Reading the painting from left to right and substituting the Renaissance persons for their classical counterparts, Botticelli told the story of Allegra, who fell in love with the handsome but indifferent William York. Subsequently, he was revealed as a monster. He captured her and had sex with her, but she fled from him.

Eventually, she killed herself.

Raven stared wide-eyed at the painting. It no longer seemed beautiful and serene to her. No, it was a portrait of horror and despair.

And he’s had this painting for over five hundred years.

No doubt he’d stared at it daily, perhaps feeling guilt over the woman who’d loved him as one being, but killed herself when she realized what he truly was.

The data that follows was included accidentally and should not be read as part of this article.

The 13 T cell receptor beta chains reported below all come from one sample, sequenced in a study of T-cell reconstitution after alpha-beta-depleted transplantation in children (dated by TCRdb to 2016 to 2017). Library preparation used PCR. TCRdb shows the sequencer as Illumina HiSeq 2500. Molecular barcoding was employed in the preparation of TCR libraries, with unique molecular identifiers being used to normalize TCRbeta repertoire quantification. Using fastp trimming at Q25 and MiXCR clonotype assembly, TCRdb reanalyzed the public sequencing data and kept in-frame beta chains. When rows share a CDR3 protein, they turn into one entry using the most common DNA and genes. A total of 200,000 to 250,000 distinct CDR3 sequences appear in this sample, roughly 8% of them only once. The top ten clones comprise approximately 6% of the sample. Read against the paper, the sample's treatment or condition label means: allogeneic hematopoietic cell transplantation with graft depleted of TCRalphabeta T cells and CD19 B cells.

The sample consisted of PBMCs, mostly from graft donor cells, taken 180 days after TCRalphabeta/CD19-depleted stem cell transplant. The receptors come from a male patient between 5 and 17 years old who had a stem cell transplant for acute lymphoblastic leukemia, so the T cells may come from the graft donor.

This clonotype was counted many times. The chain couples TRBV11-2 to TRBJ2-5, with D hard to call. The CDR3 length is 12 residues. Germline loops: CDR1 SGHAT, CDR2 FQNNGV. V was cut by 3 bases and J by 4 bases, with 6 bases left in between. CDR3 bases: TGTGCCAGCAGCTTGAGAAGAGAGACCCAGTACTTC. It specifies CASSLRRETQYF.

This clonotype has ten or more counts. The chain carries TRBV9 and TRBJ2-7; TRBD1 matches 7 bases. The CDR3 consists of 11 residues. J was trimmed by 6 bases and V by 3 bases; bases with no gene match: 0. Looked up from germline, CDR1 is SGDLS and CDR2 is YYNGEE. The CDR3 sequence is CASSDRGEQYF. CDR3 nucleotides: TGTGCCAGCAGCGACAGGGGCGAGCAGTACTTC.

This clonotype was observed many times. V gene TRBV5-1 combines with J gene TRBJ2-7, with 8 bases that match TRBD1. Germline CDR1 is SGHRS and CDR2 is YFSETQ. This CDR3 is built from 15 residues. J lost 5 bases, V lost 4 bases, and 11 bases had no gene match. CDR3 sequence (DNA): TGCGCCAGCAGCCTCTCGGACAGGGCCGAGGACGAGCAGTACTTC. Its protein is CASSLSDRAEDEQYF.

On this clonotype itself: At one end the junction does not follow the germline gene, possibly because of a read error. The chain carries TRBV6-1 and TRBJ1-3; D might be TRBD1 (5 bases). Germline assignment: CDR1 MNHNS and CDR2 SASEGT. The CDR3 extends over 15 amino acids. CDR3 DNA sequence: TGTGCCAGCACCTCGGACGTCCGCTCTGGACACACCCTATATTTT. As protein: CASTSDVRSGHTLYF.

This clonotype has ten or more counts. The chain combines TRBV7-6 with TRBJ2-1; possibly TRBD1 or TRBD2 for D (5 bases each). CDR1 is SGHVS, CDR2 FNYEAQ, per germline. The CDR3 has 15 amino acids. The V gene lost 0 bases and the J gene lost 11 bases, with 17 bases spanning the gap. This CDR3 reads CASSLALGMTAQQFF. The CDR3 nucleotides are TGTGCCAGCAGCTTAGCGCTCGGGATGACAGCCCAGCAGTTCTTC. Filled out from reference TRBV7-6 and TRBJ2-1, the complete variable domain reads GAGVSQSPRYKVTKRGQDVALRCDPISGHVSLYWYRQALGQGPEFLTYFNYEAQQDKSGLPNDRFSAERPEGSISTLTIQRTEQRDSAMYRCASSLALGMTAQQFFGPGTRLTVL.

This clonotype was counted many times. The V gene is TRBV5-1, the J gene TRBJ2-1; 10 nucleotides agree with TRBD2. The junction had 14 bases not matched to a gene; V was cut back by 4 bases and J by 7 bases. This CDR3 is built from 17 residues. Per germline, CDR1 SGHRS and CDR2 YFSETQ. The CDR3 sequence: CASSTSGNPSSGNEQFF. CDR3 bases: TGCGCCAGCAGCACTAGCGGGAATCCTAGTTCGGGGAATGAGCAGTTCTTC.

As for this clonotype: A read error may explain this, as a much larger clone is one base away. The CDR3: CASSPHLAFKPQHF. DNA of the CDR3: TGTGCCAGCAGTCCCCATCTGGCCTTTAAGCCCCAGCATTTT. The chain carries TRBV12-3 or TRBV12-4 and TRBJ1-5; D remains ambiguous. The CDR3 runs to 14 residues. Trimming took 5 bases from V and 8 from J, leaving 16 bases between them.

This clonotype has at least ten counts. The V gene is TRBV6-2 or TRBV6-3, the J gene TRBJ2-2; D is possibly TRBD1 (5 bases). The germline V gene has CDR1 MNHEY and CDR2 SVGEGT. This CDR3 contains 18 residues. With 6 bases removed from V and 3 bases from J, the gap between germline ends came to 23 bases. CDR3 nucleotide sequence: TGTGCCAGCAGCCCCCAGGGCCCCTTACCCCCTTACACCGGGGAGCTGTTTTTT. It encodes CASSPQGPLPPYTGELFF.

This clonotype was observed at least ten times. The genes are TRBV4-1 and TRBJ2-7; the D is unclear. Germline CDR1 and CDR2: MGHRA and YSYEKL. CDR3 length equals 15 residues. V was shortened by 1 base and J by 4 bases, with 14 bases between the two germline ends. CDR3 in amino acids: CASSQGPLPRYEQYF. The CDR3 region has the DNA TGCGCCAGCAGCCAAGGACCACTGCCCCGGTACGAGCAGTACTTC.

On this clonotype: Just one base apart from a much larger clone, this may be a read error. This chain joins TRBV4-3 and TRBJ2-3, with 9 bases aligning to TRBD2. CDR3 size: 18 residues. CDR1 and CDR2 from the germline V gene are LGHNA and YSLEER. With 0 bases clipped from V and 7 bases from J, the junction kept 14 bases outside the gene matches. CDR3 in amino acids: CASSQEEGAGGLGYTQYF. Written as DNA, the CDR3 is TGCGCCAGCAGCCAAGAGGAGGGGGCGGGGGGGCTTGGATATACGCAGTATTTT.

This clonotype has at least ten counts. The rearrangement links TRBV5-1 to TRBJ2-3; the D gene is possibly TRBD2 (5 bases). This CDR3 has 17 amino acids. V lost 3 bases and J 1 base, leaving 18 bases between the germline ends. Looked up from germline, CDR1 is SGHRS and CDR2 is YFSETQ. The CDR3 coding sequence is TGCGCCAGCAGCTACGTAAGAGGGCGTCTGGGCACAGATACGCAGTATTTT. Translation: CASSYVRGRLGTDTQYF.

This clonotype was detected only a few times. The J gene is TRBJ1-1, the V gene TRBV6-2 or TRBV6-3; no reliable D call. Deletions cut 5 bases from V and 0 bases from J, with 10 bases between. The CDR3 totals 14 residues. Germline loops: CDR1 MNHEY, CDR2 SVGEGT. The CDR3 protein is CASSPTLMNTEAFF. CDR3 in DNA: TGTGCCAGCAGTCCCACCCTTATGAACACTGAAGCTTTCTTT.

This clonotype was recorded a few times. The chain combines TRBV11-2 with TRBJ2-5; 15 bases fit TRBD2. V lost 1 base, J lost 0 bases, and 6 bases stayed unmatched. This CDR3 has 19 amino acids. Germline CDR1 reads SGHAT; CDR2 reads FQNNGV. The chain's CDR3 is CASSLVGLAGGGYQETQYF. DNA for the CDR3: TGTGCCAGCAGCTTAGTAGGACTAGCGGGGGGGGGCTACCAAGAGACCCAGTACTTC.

No wonder he’d never had a pet. Perhaps he feared the same outcome. If he was capable of feeling remorse.

Raven was fairly sure that William felt remorse and guilt, as evidenced by his reaction to her shaming him. Without guilt or remorse, shame was an empty emotion. Indeed, shame would not be shame.

Raven gazed with sadness at the second Grace.

What a tragic end.

She contemplated what William’s overnight guests thought of the painting—if he’d ever told anyone its dark history.

Raven wrinkled her nose.

She tried not to guess the number of overnight guests he’d entertained over the centuries. The idea sickened her.

She threw back the curtains and opened the balcony doors, letting the night air into the room. She breathed deeply, staring up at the stars and the winking moon. With night blanketing the city, William and his coven would be free to walk the streets.

Source: www.StudyNovels.com